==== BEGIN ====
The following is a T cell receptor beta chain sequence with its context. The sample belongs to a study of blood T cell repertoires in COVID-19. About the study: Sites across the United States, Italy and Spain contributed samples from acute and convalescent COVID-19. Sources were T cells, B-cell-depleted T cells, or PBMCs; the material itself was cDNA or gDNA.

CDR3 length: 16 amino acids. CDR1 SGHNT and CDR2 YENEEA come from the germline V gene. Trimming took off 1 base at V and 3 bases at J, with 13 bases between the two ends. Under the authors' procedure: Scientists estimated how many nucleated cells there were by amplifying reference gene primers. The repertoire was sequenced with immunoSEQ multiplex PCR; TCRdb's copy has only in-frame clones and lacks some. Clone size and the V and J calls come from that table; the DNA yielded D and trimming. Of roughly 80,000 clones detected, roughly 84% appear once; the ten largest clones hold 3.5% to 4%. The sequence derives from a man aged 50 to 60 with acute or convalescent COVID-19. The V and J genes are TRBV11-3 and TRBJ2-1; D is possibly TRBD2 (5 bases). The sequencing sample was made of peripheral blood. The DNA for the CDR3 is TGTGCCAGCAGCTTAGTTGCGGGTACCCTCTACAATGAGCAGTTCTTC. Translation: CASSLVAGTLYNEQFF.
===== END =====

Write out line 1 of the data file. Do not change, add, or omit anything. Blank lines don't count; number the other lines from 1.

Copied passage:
The following is a T cell receptor beta chain sequence with its context. The sample belongs to a study of blood T cell repertoires in COVID-19. About the study: Sites across the United States, Italy and Spain contributed samples from acute and convalescent COVID-19. Sources were T cells, B-cell-depleted T cells, or PBMCs; the material itself was cDNA or gDNA.